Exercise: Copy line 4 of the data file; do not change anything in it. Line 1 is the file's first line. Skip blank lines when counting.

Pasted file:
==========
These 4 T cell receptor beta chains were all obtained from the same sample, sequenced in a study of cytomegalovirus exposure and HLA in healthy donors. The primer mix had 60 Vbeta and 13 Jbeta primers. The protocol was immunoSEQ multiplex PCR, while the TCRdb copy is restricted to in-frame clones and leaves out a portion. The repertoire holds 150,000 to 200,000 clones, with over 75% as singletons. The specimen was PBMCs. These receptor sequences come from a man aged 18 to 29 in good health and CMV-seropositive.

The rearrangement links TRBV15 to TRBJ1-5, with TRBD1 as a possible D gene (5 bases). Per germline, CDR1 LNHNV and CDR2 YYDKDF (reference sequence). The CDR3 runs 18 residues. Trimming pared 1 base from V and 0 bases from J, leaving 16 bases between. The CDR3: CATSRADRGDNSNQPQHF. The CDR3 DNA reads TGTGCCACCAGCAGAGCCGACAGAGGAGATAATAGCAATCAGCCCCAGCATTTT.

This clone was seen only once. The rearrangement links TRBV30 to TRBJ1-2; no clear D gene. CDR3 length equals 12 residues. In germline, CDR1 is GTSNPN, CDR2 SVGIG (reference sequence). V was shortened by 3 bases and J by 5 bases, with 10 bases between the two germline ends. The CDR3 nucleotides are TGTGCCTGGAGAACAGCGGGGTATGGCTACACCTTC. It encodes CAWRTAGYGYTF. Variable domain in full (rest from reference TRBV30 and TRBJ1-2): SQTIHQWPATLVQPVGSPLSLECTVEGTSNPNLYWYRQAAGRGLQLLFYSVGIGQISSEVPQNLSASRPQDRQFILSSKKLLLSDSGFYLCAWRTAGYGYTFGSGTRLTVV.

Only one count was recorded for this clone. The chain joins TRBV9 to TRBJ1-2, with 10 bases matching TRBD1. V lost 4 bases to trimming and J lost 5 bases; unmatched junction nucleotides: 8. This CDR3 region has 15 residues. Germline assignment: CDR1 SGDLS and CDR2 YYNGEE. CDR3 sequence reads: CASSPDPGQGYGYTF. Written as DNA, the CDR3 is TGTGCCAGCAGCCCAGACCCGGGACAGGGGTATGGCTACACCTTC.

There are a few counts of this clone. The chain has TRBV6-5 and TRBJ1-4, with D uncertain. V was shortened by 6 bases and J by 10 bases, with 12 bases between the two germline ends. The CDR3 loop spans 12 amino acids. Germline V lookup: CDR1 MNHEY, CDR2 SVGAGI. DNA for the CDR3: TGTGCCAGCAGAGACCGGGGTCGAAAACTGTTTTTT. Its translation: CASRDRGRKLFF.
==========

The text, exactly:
Only one count was recorded for this clone. The chain joins TRBV9 to TRBJ1-2, with 10 bases matching TRBD1. V lost 4 bases to trimming and J lost 5 bases; unmatched junction nucleotides: 8. This CDR3 region has 15 residues. Germline assignment: CDR1 SGDLS and CDR2 YYNGEE. CDR3 sequence reads: CASSPDPGQGYGYTF. Written as DNA, the CDR3 is TGTGCCAGCAGCCCAGACCCGGGACAGGGGTATGGCTACACCTTC.